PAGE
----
It’s Okay To Say I’m Sorry
Stand-up comedians and sitcoms have been making fun of Canadians for being polite as long as I can remember. Being known for our niceness is certainly not a bad thing and I wish more Canadian businesses would adopt this philosophy when people get hurt on their premises. As a lawyer practising in the field of personal injury law I see many clients who tell me that they would not be in my office if the other party (usually a big company) just apologized or quite frankly demonstrated any real concern for their well-being. Unfortunately, I think too many businesses are ill advised in that they assume if they are nice or they apologize this could be interpreted to mean that they did something wrong and it could hurt them in a lawsuit. As a result, human decency seems to go right out the window. What these businesses may not be aware of is that it’s okay to say “I’m sorry” or express sympathy to the victim of an injury and it cannot be used against them in a court of law.
For any cynics out there, I am not just trying to get businesses to admit guilt for the benefit of personal injury lawyers. Quite the opposite in fact; I believe that if businesses show more compassion it will be detrimental to personal injury lawyers as the clients are less likely to litigate (This does not necessarily apply to catastrophic claims.) There are numerous studies that look at the relationship between apologies and litigation, particularly in the field of medical negligence. As a result, many governments have created legislation that allows people to apologize without there being any recourse.
People often say “I’m sorry” and what they mean is that “I’m sorry you got hurt”, but that does not equate with “I’m sorry it’s my fault.” The reason it is okay to say “I’m sorry” in BC (regardless of what you mean) is that we have legislation called the Apology Act, which essentially states that an apology does not amount to an admission of fault or liability by the person involved and it must not be taken into account in any determination of fault or liability. In short, saying “I’m sorry” does not amount to guilt. Therefore you are free to apologize until the cows come home without legal consequence.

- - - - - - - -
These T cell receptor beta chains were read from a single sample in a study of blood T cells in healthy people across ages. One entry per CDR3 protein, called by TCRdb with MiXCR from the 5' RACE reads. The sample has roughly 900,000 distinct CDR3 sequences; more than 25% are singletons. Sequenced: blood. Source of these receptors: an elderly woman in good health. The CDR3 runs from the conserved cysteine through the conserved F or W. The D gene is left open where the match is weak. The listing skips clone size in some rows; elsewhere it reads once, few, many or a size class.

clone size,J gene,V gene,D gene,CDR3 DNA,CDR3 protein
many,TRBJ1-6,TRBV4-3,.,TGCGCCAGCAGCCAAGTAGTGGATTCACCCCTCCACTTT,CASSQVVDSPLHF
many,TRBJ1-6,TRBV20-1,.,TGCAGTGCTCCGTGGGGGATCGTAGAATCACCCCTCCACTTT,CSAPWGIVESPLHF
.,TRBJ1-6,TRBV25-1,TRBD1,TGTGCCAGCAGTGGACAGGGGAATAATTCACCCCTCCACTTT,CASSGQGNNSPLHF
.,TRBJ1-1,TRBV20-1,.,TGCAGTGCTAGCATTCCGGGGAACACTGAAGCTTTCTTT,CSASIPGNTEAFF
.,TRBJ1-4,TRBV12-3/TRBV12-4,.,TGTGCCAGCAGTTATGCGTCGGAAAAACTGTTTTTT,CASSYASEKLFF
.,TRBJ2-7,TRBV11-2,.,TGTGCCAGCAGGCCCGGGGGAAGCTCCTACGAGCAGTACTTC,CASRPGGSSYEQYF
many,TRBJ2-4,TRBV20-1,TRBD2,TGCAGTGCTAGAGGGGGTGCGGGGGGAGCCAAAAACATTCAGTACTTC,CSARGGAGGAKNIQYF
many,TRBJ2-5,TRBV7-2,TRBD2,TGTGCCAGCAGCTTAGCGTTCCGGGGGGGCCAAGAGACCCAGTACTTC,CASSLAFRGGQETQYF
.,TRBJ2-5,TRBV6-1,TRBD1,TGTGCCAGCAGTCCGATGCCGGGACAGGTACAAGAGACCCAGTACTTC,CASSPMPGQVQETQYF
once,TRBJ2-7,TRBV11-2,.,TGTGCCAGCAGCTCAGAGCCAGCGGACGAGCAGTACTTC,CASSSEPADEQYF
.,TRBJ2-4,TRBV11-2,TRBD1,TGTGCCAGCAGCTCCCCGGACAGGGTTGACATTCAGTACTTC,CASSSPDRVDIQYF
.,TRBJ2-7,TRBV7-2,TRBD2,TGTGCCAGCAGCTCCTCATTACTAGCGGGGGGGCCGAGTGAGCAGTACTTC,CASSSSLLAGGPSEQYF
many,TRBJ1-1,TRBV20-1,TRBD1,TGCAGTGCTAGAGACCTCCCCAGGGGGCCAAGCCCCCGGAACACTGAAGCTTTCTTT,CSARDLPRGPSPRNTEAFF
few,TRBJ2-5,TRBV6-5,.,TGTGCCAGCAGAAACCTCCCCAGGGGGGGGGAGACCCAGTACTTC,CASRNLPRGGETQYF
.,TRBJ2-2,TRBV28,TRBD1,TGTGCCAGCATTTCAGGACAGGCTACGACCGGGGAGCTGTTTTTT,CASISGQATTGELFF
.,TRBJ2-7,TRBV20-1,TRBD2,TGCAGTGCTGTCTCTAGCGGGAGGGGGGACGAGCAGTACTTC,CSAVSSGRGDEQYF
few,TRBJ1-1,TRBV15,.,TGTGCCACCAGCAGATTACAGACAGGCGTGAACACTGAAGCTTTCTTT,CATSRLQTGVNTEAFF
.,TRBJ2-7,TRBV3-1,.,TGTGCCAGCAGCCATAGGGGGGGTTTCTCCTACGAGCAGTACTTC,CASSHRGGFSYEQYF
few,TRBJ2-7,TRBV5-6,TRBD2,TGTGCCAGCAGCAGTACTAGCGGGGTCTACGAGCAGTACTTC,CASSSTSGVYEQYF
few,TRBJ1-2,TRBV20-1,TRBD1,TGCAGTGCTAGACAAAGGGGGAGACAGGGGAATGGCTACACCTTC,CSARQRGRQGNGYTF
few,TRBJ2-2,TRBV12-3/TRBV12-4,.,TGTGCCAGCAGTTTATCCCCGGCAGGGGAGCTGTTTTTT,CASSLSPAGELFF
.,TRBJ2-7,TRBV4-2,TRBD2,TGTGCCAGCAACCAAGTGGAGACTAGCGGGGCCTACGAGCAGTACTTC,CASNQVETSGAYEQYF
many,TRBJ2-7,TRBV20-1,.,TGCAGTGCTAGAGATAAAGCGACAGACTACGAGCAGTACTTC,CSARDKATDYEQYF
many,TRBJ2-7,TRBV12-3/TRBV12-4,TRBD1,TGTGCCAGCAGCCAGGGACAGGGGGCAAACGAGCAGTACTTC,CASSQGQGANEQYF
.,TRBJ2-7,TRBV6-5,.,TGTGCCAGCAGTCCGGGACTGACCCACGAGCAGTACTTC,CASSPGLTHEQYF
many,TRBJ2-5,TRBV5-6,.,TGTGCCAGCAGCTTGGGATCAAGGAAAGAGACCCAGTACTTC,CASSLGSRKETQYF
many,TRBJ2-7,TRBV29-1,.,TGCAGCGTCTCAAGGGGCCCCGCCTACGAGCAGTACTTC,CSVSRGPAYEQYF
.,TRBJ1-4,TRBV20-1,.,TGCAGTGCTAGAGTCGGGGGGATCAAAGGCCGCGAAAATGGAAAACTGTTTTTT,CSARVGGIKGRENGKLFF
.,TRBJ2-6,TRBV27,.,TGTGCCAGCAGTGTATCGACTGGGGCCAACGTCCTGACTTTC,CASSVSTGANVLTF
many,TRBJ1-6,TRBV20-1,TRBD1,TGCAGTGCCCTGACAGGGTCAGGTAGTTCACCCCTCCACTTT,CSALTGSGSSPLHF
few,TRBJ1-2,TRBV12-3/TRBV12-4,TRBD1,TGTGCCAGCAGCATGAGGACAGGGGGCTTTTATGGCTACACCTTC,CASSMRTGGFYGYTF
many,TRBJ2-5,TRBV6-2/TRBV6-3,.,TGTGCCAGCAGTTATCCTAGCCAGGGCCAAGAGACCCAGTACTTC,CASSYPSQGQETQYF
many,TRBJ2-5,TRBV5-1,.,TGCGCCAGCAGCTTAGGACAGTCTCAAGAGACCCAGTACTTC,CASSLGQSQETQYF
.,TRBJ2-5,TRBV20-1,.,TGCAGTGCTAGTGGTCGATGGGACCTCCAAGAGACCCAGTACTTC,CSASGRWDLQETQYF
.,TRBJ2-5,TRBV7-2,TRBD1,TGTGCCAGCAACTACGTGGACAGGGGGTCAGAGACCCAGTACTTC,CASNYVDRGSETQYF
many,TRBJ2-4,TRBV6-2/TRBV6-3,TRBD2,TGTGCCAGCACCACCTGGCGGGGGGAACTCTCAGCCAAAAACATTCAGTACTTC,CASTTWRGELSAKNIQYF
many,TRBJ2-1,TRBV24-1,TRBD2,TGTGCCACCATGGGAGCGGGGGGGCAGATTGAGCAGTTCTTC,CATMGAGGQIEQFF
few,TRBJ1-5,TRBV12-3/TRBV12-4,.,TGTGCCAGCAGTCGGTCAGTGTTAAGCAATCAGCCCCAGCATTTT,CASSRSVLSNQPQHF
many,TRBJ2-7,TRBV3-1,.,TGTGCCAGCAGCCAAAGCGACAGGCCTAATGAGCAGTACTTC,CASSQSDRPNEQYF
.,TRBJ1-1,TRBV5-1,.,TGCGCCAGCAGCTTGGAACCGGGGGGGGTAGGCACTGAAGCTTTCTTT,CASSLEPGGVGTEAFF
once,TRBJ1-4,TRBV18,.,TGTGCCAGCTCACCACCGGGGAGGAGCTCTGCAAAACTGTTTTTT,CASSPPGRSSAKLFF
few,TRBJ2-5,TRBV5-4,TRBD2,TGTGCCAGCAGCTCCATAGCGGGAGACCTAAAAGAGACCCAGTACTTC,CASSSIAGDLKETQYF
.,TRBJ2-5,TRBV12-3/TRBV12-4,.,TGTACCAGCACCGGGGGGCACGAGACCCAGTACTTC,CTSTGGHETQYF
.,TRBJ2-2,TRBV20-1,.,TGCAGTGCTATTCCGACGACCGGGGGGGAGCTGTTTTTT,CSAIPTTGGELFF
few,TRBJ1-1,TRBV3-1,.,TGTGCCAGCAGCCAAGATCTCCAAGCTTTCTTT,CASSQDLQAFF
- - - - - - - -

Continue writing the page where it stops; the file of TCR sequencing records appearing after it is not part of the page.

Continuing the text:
I have no doubt that there are some people who get hurt, that no matter how nice you are, they will do what they feel they need to do, but there are many others that are simply looking for kindness, compassion and respect. In cases involving more significant injury, such as where a person is severely disabled and cannot work anymore, a lawsuit will likely ensue out of necessity but it does not mean that an apology or compassion for what has happened to the person is not the right thing to do. In my view the best policy for anyone to apply is the golden rule – treat others the way you wish to be treated. What have you got to lose? From my perspective, nothing. The Apology Act protects you from liability, it protects you from any terms of your insurance policy that take issue with apologies and in turn it also protects the integrity of your business.
*Important Note: The information contained in this column should not be treated by readers as legal advice and should not be relied on without detailed legal counsel being sought.